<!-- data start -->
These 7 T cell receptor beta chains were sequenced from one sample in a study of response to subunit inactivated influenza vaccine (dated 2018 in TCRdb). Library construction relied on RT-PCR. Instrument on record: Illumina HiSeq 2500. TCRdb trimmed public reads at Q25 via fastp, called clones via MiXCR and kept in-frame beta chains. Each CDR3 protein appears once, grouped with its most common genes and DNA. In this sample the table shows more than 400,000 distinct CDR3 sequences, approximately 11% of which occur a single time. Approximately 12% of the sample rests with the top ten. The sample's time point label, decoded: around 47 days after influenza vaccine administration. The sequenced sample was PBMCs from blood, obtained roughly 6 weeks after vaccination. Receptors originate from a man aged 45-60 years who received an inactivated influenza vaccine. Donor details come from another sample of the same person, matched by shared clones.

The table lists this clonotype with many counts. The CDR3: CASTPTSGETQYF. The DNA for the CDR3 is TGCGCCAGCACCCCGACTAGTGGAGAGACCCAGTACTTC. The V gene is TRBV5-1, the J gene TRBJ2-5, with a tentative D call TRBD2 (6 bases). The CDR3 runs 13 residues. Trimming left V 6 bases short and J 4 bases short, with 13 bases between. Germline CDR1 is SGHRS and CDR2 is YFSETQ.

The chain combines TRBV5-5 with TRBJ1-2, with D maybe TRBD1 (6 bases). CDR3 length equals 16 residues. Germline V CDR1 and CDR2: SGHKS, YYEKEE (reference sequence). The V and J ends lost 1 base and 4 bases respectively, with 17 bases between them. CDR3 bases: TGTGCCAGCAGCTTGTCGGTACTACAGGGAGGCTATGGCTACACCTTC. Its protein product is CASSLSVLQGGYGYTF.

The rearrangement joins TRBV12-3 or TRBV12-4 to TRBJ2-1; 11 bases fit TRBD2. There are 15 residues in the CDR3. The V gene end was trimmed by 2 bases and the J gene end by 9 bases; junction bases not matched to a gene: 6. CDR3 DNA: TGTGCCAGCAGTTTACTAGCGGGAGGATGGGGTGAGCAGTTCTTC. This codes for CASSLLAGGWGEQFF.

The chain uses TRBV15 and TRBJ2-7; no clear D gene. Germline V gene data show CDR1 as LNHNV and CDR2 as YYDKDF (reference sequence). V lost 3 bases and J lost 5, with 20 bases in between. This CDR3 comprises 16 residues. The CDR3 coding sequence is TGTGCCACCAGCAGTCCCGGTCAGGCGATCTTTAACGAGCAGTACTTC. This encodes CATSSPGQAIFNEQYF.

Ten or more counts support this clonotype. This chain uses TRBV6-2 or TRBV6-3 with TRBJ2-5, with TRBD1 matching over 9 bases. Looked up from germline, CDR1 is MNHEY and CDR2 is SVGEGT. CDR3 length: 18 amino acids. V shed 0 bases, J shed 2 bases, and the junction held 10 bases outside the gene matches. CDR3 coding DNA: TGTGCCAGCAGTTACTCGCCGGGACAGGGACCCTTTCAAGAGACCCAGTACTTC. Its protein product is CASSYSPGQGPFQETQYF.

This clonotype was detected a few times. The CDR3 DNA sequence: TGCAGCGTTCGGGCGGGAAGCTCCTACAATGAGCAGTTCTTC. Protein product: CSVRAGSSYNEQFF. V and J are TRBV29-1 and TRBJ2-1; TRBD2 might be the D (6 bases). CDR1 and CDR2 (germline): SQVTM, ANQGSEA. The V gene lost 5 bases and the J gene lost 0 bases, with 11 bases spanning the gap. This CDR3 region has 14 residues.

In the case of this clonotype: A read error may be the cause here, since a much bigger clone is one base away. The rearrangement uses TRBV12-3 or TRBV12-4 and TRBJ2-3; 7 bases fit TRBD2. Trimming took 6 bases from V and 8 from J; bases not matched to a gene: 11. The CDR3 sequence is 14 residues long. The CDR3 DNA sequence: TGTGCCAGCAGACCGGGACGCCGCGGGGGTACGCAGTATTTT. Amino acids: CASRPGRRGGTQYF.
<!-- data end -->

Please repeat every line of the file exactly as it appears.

These 7 T cell receptor beta chains were sequenced from one sample in a study of response to subunit inactivated influenza vaccine (dated 2018 in TCRdb). Library construction relied on RT-PCR. Instrument on record: Illumina HiSeq 2500. TCRdb trimmed public reads at Q25 via fastp, called clones via MiXCR and kept in-frame beta chains. Each CDR3 protein appears once, grouped with its most common genes and DNA. In this sample the table shows more than 400,000 distinct CDR3 sequences, approximately 11% of which occur a single time. Approximately 12% of the sample rests with the top ten. The sample's time point label, decoded: around 47 days after influenza vaccine administration. The sequenced sample was PBMCs from blood, obtained roughly 6 weeks after vaccination. Receptors originate from a man aged 45-60 years who received an inactivated influenza vaccine. Donor details come from another sample of the same person, matched by shared clones.

The table lists this clonotype with many counts. The CDR3: CASTPTSGETQYF. The DNA for the CDR3 is TGCGCCAGCACCCCGACTAGTGGAGAGACCCAGTACTTC. The V gene is TRBV5-1, the J gene TRBJ2-5, with a tentative D call TRBD2 (6 bases). The CDR3 runs 13 residues. Trimming left V 6 bases short and J 4 bases short, with 13 bases between. Germline CDR1 is SGHRS and CDR2 is YFSETQ.

The chain combines TRBV5-5 with TRBJ1-2, with D maybe TRBD1 (6 bases). CDR3 length equals 16 residues. Germline V CDR1 and CDR2: SGHKS, YYEKEE (reference sequence). The V and J ends lost 1 base and 4 bases respectively, with 17 bases between them. CDR3 bases: TGTGCCAGCAGCTTGTCGGTACTACAGGGAGGCTATGGCTACACCTTC. Its protein product is CASSLSVLQGGYGYTF.

The rearrangement joins TRBV12-3 or TRBV12-4 to TRBJ2-1; 11 bases fit TRBD2. There are 15 residues in the CDR3. The V gene end was trimmed by 2 bases and the J gene end by 9 bases; junction bases not matched to a gene: 6. CDR3 DNA: TGTGCCAGCAGTTTACTAGCGGGAGGATGGGGTGAGCAGTTCTTC. This codes for CASSLLAGGWGEQFF.

The chain uses TRBV15 and TRBJ2-7; no clear D gene. Germline V gene data show CDR1 as LNHNV and CDR2 as YYDKDF (reference sequence). V lost 3 bases and J lost 5, with 20 bases in between. This CDR3 comprises 16 residues. The CDR3 coding sequence is TGTGCCACCAGCAGTCCCGGTCAGGCGATCTTTAACGAGCAGTACTTC. This encodes CATSSPGQAIFNEQYF.

Ten or more counts support this clonotype. This chain uses TRBV6-2 or TRBV6-3 with TRBJ2-5, with TRBD1 matching over 9 bases. Looked up from germline, CDR1 is MNHEY and CDR2 is SVGEGT. CDR3 length: 18 amino acids. V shed 0 bases, J shed 2 bases, and the junction held 10 bases outside the gene matches. CDR3 coding DNA: TGTGCCAGCAGTTACTCGCCGGGACAGGGACCCTTTCAAGAGACCCAGTACTTC. Its protein product is CASSYSPGQGPFQETQYF.

This clonotype was detected a few times. The CDR3 DNA sequence: TGCAGCGTTCGGGCGGGAAGCTCCTACAATGAGCAGTTCTTC. Protein product: CSVRAGSSYNEQFF. V and J are TRBV29-1 and TRBJ2-1; TRBD2 might be the D (6 bases). CDR1 and CDR2 (germline): SQVTM, ANQGSEA. The V gene lost 5 bases and the J gene lost 0 bases, with 11 bases spanning the gap. This CDR3 region has 14 residues.

In the case of this clonotype: A read error may be the cause here, since a much bigger clone is one base away. The rearrangement uses TRBV12-3 or TRBV12-4 and TRBJ2-3; 7 bases fit TRBD2. Trimming took 6 bases from V and 8 from J; bases not matched to a gene: 11. The CDR3 sequence is 14 residues long. The CDR3 DNA sequence: TGTGCCAGCAGACCGGGACGCCGCGGGGGTACGCAGTATTTT. Amino acids: CASRPGRRGGTQYF.